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This case is about absorbing the realities of families living in high-risk communities in different countries to adapt an intervention proven to reduce risks of gang-joining in the U.S. It is about adaping the Los Angeles Gang Reduction and Youth Development secondary prevention model, hereafter referred to as the “LA model,” to six countries through USAID/State Department funding: Honduras (2013-2015, 2016-2019), El Salvador (2014-2018), Eastern and Southern Caribbean (2016-2020) and Tunisia (2017-2018). Creative’s adapted version of the LA model is called the Prevention and Intervention Family Systems Model (PIFSM). PIFSM comprises two interrelated processes: 1) a diagnostic called the Youth Service Eligibility Tool (YSET) that measures a youth against nine risk factors predictive of gang joining; and 2) the seven-phase family systems intervention that has proven to reduce a youth’s risk as identified by the YSET.
Challenge: Gang/youth group violence has grown in the last 10 years in Central America and the Caribbean and common suppressive approaches have failed to address the problem. Beginning in 2010, El Salvador, Guatemala and Honduras began to embrace preventive strategies as an alternative, but with few evidence-based models to draw upon. The U.S. evidence base shows that secondary interventions (those targeting youth scientifically likely to join criminal street gangs) are effective at reducing gang-joining. Yet, there was no such model in the region in 2014 when USAID/the State Department adopted a place-based strategy to combat insecurity. Exporting evidence-based models to these countries and beyond required adaptation. CLA Solution: Collaboration and learning presented a natural solution to the challenge of adapting and has become intrinsic to Creative's scaling and replication of PIFSM.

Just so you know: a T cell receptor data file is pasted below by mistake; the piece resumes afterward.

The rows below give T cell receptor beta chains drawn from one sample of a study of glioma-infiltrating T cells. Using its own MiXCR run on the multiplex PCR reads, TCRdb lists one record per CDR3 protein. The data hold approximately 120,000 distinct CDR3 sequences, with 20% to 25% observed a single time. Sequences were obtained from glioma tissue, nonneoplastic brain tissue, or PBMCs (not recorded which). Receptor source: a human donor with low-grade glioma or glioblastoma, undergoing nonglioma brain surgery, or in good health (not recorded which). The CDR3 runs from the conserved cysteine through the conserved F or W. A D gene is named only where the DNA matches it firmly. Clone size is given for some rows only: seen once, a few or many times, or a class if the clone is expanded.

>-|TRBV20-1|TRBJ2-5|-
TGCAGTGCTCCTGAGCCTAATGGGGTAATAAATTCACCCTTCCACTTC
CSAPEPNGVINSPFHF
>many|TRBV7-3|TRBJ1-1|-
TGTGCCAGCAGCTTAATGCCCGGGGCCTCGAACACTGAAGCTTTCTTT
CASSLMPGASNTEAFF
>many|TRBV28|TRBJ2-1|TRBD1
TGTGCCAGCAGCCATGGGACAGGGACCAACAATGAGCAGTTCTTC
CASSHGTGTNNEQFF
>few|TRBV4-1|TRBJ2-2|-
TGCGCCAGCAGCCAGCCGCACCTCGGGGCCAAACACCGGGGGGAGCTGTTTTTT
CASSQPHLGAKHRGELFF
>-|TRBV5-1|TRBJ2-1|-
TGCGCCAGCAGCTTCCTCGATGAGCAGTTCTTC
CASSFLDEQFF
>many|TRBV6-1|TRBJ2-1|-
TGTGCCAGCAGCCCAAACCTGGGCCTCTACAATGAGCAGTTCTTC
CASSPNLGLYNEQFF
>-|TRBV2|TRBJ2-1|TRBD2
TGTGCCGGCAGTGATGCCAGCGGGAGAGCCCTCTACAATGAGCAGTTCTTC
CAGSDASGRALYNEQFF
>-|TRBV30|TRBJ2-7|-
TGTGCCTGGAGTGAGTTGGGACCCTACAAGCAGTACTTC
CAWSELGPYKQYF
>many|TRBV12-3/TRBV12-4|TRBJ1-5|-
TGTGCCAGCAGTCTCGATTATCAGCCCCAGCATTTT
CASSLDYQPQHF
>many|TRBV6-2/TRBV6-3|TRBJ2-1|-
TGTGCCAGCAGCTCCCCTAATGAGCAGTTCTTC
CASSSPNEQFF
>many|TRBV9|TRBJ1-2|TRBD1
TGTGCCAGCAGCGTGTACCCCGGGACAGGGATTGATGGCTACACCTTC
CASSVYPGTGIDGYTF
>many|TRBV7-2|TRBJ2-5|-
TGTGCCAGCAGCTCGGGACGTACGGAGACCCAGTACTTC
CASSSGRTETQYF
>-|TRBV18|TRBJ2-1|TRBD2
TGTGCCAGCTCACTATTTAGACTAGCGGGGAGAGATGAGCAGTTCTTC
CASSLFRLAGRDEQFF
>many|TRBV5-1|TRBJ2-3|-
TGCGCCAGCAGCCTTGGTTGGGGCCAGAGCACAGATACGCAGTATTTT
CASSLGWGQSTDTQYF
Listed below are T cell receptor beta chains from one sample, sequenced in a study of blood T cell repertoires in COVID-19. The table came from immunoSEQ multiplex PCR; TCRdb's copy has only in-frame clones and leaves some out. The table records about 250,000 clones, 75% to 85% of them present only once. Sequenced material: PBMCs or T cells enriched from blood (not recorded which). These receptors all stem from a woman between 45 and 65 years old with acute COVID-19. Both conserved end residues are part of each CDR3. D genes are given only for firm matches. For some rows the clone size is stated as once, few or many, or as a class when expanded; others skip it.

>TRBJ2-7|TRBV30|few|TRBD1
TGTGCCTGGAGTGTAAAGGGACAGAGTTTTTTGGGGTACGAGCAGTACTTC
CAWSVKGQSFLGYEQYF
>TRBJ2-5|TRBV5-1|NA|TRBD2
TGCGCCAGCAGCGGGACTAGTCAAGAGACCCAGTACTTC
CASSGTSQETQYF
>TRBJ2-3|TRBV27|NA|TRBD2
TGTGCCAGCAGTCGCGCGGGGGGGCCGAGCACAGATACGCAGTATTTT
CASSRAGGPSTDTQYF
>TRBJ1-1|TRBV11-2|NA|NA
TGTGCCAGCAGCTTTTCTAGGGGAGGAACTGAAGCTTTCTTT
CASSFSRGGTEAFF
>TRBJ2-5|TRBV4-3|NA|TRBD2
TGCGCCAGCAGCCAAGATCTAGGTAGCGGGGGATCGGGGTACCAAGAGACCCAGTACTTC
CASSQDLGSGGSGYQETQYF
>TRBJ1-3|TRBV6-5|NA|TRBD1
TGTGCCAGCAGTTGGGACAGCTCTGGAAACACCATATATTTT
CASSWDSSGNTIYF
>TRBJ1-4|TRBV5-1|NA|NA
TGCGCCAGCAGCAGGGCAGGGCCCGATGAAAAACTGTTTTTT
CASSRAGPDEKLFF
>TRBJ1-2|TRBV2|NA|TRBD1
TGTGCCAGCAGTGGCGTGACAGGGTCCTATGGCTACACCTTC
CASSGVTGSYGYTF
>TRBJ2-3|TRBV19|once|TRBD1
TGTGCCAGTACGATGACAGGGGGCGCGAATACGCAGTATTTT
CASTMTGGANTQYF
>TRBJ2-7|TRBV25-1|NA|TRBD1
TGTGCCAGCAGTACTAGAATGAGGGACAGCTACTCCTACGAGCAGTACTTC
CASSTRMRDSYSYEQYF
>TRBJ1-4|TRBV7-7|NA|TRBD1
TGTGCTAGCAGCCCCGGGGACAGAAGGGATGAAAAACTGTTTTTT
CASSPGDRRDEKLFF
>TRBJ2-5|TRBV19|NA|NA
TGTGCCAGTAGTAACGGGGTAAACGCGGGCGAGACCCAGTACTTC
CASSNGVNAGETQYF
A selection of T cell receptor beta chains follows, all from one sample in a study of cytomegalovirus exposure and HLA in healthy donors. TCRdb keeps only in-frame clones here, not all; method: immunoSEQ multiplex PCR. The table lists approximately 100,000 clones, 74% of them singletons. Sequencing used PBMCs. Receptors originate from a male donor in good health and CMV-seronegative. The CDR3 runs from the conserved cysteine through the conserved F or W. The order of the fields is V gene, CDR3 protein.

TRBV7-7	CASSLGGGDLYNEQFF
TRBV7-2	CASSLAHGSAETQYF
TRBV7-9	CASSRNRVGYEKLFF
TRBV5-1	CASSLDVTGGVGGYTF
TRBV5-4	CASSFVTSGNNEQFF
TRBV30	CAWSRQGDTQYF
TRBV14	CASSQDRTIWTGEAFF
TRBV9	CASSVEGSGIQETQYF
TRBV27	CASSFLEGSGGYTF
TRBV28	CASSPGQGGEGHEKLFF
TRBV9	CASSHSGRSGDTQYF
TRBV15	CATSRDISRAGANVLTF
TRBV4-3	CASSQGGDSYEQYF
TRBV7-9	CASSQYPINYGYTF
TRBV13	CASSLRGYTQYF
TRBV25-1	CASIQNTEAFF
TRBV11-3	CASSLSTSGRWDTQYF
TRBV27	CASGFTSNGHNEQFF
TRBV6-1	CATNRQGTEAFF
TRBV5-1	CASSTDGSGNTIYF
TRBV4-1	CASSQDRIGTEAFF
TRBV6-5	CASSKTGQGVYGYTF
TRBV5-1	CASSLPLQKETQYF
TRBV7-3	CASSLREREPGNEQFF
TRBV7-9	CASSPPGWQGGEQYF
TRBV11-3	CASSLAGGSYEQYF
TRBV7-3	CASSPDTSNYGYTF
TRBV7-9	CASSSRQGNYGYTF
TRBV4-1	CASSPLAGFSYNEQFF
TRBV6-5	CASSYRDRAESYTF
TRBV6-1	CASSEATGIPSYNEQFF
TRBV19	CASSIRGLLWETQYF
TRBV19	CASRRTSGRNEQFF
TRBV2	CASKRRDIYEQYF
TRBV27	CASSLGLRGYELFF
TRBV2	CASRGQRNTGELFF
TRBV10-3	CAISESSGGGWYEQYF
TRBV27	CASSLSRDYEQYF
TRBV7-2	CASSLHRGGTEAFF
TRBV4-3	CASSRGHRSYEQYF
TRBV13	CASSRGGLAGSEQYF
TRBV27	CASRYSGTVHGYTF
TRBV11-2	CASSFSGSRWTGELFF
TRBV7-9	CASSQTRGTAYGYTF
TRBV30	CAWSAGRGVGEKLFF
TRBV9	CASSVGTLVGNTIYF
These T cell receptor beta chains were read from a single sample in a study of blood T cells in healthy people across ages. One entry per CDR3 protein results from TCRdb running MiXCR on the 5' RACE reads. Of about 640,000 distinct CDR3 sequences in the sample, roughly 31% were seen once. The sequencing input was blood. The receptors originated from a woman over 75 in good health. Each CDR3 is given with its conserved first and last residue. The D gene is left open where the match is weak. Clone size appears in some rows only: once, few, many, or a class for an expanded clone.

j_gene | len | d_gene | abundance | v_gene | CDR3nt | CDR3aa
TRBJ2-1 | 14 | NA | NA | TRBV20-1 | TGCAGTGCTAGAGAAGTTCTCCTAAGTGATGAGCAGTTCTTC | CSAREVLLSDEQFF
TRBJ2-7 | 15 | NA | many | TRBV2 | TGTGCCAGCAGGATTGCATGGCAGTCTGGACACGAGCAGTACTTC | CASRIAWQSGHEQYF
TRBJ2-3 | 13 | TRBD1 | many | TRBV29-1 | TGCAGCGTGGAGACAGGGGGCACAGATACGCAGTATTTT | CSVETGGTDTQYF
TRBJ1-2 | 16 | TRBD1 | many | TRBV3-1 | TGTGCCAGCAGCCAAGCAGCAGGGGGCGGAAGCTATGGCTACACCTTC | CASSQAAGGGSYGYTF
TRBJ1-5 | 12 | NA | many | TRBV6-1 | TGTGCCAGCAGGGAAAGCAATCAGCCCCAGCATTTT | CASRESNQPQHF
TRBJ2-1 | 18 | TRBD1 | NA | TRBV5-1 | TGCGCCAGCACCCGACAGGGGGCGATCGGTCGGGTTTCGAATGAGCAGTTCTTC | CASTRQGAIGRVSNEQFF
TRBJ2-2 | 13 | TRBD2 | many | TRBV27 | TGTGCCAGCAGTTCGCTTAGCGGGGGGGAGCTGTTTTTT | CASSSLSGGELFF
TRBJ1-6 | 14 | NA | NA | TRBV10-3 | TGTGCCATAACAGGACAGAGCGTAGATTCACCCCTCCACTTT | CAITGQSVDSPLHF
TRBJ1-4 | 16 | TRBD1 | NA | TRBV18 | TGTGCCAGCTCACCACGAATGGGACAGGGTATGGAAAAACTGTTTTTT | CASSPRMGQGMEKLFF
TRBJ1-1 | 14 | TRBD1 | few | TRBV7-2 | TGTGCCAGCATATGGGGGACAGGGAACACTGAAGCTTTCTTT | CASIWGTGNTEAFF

Filed Under: CLA Case 2018, Case Study, Latin America and Caribbean, El Salvador, Guatemala, Honduras